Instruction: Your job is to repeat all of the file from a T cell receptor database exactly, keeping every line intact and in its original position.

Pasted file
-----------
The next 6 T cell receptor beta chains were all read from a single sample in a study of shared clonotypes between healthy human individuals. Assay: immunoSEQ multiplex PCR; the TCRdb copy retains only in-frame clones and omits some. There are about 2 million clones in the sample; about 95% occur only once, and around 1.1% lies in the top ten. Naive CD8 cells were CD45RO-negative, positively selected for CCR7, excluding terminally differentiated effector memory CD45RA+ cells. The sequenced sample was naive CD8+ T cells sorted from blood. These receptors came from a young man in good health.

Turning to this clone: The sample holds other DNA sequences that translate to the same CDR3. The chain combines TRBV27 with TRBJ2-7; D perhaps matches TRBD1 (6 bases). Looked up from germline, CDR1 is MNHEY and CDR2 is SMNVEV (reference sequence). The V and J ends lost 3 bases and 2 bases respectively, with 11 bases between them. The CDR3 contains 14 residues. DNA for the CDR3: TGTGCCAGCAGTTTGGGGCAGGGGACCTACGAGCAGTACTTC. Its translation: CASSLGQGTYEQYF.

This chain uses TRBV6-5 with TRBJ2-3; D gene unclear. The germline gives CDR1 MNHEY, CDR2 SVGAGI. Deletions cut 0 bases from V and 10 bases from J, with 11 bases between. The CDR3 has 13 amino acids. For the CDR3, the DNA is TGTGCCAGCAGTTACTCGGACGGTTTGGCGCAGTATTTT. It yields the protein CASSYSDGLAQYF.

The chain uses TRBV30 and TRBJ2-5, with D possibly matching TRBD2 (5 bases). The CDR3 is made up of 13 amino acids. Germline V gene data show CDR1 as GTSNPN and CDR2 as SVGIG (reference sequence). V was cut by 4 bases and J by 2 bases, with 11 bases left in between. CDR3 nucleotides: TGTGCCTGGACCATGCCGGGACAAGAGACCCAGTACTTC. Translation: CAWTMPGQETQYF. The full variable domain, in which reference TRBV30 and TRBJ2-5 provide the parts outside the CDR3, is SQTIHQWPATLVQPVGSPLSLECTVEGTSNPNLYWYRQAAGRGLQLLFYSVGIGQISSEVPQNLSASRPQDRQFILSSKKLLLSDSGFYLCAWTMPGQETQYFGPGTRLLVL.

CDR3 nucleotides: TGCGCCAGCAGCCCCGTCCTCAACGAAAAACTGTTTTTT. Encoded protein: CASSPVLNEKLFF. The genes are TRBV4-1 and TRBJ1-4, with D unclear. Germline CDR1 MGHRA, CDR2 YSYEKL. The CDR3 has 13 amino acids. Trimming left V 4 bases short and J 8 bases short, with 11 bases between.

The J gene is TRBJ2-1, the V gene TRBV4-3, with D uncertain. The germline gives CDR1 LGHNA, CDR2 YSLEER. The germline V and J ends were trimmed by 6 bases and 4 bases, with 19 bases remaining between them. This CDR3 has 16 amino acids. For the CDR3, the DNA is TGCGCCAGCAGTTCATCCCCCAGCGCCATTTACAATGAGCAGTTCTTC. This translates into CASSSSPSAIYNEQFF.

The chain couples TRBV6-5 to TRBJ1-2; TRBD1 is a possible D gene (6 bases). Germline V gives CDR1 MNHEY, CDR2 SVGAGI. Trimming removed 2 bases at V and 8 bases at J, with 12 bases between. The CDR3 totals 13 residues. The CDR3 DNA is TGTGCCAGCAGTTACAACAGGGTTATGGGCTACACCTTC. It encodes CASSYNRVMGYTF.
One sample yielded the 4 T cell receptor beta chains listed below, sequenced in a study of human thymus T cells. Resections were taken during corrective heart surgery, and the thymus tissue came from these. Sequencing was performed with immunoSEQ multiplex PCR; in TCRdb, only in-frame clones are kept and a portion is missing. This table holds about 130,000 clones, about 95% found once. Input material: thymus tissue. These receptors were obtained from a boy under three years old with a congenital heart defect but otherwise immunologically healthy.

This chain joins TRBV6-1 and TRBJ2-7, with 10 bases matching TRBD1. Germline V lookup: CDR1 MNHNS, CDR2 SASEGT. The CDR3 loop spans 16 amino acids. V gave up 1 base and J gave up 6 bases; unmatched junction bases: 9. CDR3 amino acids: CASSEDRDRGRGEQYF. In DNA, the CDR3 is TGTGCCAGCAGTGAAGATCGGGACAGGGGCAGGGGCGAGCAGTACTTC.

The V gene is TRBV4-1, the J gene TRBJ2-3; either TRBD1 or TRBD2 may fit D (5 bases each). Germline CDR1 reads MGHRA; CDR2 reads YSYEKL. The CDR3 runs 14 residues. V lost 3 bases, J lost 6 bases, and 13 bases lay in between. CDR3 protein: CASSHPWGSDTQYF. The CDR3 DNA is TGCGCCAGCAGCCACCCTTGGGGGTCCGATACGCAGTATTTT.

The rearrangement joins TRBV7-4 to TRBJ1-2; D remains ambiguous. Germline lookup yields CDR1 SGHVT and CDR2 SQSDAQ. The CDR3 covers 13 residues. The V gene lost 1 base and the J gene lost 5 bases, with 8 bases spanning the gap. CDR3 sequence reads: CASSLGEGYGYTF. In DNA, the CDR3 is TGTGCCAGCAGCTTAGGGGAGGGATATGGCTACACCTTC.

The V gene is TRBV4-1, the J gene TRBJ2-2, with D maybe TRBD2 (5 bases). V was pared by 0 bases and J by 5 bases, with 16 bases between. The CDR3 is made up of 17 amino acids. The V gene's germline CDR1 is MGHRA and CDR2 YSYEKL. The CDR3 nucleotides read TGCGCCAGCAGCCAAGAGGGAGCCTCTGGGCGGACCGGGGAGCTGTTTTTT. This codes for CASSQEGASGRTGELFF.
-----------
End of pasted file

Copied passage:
The next 6 T cell receptor beta chains were all read from a single sample in a study of shared clonotypes between healthy human individuals. Assay: immunoSEQ multiplex PCR; the TCRdb copy retains only in-frame clones and omits some. There are about 2 million clones in the sample; about 95% occur only once, and around 1.1% lies in the top ten. Naive CD8 cells were CD45RO-negative, positively selected for CCR7, excluding terminally differentiated effector memory CD45RA+ cells. The sequenced sample was naive CD8+ T cells sorted from blood. These receptors came from a young man in good health.

Turning to this clone: The sample holds other DNA sequences that translate to the same CDR3. The chain combines TRBV27 with TRBJ2-7; D perhaps matches TRBD1 (6 bases). Looked up from germline, CDR1 is MNHEY and CDR2 is SMNVEV (reference sequence). The V and J ends lost 3 bases and 2 bases respectively, with 11 bases between them. The CDR3 contains 14 residues. DNA for the CDR3: TGTGCCAGCAGTTTGGGGCAGGGGACCTACGAGCAGTACTTC. Its translation: CASSLGQGTYEQYF.

This chain uses TRBV6-5 with TRBJ2-3; D gene unclear. The germline gives CDR1 MNHEY, CDR2 SVGAGI. Deletions cut 0 bases from V and 10 bases from J, with 11 bases between. The CDR3 has 13 amino acids. For the CDR3, the DNA is TGTGCCAGCAGTTACTCGGACGGTTTGGCGCAGTATTTT. It yields the protein CASSYSDGLAQYF.

The chain uses TRBV30 and TRBJ2-5, with D possibly matching TRBD2 (5 bases). The CDR3 is made up of 13 amino acids. Germline V gene data show CDR1 as GTSNPN and CDR2 as SVGIG (reference sequence). V was cut by 4 bases and J by 2 bases, with 11 bases left in between. CDR3 nucleotides: TGTGCCTGGACCATGCCGGGACAAGAGACCCAGTACTTC. Translation: CAWTMPGQETQYF. The full variable domain, in which reference TRBV30 and TRBJ2-5 provide the parts outside the CDR3, is SQTIHQWPATLVQPVGSPLSLECTVEGTSNPNLYWYRQAAGRGLQLLFYSVGIGQISSEVPQNLSASRPQDRQFILSSKKLLLSDSGFYLCAWTMPGQETQYFGPGTRLLVL.

CDR3 nucleotides: TGCGCCAGCAGCCCCGTCCTCAACGAAAAACTGTTTTTT. Encoded protein: CASSPVLNEKLFF. The genes are TRBV4-1 and TRBJ1-4, with D unclear. Germline CDR1 MGHRA, CDR2 YSYEKL. The CDR3 has 13 amino acids. Trimming left V 4 bases short and J 8 bases short, with 11 bases between.

The J gene is TRBJ2-1, the V gene TRBV4-3, with D uncertain. The germline gives CDR1 LGHNA, CDR2 YSLEER. The germline V and J ends were trimmed by 6 bases and 4 bases, with 19 bases remaining between them. This CDR3 has 16 amino acids. For the CDR3, the DNA is TGCGCCAGCAGTTCATCCCCCAGCGCCATTTACAATGAGCAGTTCTTC. This translates into CASSSSPSAIYNEQFF.

The chain couples TRBV6-5 to TRBJ1-2; TRBD1 is a possible D gene (6 bases). Germline V gives CDR1 MNHEY, CDR2 SVGAGI. Trimming removed 2 bases at V and 8 bases at J, with 12 bases between. The CDR3 totals 13 residues. The CDR3 DNA is TGTGCCAGCAGTTACAACAGGGTTATGGGCTACACCTTC. It encodes CASSYNRVMGYTF.
One sample yielded the 4 T cell receptor beta chains listed below, sequenced in a study of human thymus T cells. Resections were taken during corrective heart surgery, and the thymus tissue came from these. Sequencing was performed with immunoSEQ multiplex PCR; in TCRdb, only in-frame clones are kept and a portion is missing. This table holds about 130,000 clones, about 95% found once. Input material: thymus tissue. These receptors were obtained from a boy under three years old with a congenital heart defect but otherwise immunologically healthy.

This chain joins TRBV6-1 and TRBJ2-7, with 10 bases matching TRBD1. Germline V lookup: CDR1 MNHNS, CDR2 SASEGT. The CDR3 loop spans 16 amino acids. V gave up 1 base and J gave up 6 bases; unmatched junction bases: 9. CDR3 amino acids: CASSEDRDRGRGEQYF. In DNA, the CDR3 is TGTGCCAGCAGTGAAGATCGGGACAGGGGCAGGGGCGAGCAGTACTTC.

The V gene is TRBV4-1, the J gene TRBJ2-3; either TRBD1 or TRBD2 may fit D (5 bases each). Germline CDR1 reads MGHRA; CDR2 reads YSYEKL. The CDR3 runs 14 residues. V lost 3 bases, J lost 6 bases, and 13 bases lay in between. CDR3 protein: CASSHPWGSDTQYF. The CDR3 DNA is TGCGCCAGCAGCCACCCTTGGGGGTCCGATACGCAGTATTTT.

The rearrangement joins TRBV7-4 to TRBJ1-2; D remains ambiguous. Germline lookup yields CDR1 SGHVT and CDR2 SQSDAQ. The CDR3 covers 13 residues. The V gene lost 1 base and the J gene lost 5 bases, with 8 bases spanning the gap. CDR3 sequence reads: CASSLGEGYGYTF. In DNA, the CDR3 is TGTGCCAGCAGCTTAGGGGAGGGATATGGCTACACCTTC.

The V gene is TRBV4-1, the J gene TRBJ2-2, with D maybe TRBD2 (5 bases). V was pared by 0 bases and J by 5 bases, with 16 bases between. The CDR3 is made up of 17 amino acids. The V gene's germline CDR1 is MGHRA and CDR2 YSYEKL. The CDR3 nucleotides read TGCGCCAGCAGCCAAGAGGGAGCCTCTGGGCGGACCGGGGAGCTGTTTTTT. This codes for CASSQEGASGRTGELFF.